Questions will remain as to why the team, led by their 25-year-old coach, went into the caves during the rainy season - it is common knowledge that it is a unsafe time to enter, and signs at the entrance specifically warn of the dangers of monsoon rains.
"FIFA's priority remains the health of everyone involved in the operation and we will look into finding a new opportunity to invite the boys to a Federation Internationale de Football Association event to share with them a moment of communion and celebration".
The boys' families can visit them wearing protective gowns and masks, it added. Some made the two-finger victory sign from their hospital beds.
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The head of the operation for the rescue of 12 Thai boys and their soccer coach said Tuesday that the cave complex will be turned into a museum about the rescue.
The 12 boys and their coach lost an average of 2 kg (4.4 lb) during their 17-day ordeal but were generally in good condition and showed no signs of stress, a senior health official said on Wednesday.
He said: 'The important thing is... personal space. Eight boys were evacuated between Sunday and Monday, while four boys and their coach were removed on Tuesday.
"Everyone is strong in mind and heart", he said at a news conference of officials involved in the rescue.
Despite their mostly good health, all the boys need to be observed in the hospital for seven days and then rest at home for another 30 days.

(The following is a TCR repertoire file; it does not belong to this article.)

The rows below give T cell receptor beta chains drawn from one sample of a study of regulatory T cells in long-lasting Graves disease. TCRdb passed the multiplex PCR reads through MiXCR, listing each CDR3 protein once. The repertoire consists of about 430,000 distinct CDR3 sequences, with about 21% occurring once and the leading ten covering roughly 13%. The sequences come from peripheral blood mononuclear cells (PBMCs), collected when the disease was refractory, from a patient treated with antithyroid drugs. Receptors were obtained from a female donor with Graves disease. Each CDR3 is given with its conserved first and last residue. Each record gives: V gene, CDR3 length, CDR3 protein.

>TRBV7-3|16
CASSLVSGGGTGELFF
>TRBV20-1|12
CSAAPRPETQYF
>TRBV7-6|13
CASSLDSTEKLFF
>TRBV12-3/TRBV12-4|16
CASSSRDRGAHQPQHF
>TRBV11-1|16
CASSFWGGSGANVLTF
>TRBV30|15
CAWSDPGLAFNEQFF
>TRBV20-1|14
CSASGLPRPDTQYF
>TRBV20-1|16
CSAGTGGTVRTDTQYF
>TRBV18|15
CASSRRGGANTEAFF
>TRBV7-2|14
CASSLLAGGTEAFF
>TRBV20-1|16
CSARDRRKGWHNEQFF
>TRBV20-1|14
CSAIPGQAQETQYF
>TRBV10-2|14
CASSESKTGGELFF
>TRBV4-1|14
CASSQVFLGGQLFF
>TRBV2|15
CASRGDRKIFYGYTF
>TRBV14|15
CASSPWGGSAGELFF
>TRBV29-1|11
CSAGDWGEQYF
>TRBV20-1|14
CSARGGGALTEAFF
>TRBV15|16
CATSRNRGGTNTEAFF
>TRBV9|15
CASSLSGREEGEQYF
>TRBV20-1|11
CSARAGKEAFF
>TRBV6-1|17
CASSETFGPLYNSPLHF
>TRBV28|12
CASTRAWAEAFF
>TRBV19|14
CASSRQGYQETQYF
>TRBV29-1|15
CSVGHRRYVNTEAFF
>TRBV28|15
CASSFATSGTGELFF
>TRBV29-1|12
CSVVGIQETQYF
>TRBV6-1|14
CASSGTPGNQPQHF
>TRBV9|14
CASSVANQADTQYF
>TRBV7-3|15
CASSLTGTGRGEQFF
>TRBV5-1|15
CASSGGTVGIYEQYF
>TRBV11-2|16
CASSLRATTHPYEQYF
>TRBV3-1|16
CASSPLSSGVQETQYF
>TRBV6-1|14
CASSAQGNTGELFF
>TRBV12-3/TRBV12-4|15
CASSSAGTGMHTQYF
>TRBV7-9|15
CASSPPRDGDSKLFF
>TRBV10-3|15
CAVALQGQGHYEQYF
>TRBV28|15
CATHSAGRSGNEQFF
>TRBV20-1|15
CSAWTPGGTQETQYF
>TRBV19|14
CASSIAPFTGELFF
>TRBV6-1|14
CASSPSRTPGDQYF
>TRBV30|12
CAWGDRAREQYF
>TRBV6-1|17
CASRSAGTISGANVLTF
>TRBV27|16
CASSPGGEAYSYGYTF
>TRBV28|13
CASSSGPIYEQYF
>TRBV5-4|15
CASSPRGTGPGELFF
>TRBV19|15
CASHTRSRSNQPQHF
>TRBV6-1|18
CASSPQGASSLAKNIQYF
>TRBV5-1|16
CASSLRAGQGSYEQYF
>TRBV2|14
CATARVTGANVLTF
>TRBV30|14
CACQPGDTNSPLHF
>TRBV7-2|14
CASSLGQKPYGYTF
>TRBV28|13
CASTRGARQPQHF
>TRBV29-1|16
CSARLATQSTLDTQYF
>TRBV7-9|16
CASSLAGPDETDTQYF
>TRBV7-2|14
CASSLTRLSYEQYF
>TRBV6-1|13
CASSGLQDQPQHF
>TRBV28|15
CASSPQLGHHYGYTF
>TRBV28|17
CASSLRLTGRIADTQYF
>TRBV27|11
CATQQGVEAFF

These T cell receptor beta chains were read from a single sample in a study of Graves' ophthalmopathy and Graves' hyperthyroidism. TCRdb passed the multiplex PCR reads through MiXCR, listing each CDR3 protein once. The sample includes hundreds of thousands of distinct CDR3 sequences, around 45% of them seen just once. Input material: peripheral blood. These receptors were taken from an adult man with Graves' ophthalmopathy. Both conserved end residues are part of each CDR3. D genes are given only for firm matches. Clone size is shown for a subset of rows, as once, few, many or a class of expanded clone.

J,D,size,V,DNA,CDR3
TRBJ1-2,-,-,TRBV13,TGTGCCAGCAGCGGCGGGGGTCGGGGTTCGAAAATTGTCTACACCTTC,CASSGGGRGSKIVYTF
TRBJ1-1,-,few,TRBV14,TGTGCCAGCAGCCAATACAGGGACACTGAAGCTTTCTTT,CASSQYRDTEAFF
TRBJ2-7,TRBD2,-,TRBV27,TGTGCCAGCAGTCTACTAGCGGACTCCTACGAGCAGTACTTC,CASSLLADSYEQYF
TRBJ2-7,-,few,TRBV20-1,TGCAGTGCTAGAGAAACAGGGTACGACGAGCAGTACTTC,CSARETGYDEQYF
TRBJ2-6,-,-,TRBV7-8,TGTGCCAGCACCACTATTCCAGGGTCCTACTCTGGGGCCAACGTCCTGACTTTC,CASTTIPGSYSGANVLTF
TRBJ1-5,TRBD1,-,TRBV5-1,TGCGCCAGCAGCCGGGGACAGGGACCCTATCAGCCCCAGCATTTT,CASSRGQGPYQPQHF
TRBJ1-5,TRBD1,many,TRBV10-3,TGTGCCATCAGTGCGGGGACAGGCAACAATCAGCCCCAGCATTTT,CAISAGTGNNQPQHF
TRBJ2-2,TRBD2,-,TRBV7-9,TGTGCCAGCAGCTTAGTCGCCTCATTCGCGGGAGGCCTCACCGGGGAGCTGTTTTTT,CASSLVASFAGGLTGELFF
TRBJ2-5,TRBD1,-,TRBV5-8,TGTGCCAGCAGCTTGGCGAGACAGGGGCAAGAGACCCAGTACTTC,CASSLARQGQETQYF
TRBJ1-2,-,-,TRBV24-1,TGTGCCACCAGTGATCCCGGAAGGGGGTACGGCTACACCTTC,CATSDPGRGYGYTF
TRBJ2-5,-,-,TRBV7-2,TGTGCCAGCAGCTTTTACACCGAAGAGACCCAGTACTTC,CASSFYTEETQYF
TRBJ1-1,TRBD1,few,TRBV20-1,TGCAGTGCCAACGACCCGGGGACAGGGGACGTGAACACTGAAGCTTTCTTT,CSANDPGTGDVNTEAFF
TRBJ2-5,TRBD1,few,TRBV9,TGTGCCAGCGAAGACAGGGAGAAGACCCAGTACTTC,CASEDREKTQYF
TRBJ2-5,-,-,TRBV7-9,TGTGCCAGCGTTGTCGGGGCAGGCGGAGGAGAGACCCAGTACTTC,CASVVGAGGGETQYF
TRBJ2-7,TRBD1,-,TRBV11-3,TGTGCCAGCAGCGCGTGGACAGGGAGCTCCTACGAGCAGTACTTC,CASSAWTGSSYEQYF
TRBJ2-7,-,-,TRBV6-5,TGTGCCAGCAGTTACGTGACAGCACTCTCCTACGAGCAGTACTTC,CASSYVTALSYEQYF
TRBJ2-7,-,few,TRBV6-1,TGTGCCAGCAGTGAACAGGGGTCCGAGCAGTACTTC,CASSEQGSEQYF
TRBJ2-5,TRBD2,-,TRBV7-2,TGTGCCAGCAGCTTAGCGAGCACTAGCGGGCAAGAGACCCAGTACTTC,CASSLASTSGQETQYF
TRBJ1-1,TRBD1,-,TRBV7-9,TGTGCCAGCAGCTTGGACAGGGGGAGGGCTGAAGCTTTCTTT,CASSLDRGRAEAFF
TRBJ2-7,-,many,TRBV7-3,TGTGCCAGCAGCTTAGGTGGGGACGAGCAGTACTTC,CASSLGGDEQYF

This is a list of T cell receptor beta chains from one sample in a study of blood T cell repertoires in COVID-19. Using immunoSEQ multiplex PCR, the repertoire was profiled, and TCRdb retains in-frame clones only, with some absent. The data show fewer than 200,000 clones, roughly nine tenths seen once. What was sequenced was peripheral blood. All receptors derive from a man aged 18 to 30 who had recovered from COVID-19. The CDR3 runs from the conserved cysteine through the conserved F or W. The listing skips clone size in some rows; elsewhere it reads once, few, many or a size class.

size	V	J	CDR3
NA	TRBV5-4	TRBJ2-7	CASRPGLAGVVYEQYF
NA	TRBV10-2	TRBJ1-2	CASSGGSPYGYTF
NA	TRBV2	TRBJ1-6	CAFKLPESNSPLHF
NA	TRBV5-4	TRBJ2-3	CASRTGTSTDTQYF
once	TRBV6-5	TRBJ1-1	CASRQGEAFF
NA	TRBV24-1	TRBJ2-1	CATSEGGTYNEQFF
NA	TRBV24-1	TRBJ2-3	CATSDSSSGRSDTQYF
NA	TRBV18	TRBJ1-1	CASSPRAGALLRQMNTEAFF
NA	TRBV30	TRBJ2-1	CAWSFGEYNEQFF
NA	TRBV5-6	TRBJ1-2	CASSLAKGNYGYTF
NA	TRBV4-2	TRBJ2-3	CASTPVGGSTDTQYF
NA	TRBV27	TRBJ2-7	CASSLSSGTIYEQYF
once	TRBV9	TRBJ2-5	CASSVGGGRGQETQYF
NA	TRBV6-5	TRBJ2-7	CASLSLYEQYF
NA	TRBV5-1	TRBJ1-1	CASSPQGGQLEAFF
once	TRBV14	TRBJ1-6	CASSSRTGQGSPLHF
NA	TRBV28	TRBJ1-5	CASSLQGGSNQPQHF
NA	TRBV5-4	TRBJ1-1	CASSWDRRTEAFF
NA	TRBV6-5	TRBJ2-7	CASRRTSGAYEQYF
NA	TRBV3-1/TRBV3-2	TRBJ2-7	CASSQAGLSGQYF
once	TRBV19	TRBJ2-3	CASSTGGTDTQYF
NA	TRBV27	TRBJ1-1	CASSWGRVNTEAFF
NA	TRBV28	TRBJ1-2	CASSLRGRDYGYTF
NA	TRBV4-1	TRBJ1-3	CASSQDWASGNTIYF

The group was led out in three batches by a team of 13 worldwide divers flanked by Thai Navy Seals, who greeted each successful rescue with a "Hooyah" on their Facebook page.
The rescue received blanket coverage in Thai media, with The Nation running the headline "Hooyah! This mission was successful because of cooperation from everyone", he said.
The most risky part of the journey out of the labyrinthine cave system was the first kilometer, during which they were required to squeeze through a narrow flooded channel. "Mission accomplished" and the Bangkok Post emblazoned with "All Wild Boars saved".
"It's Thai, Westerners, Europeans, Aussies - people from all over the world who helped bring these kids to safety", Scott told Reuters.
AT least two Hollywood production companies are looking into putting the dramatic rescue of the "Wild Boars" soccer team on the big screen but social media is abuzz with the potential whitewashing of the proposed film. This means they will not be able to take up the invitation from Federation Internationale de Football Association to attend the Soccer World Cup final in Moscow.
The next day, four more were rescued after a 9-hour mission.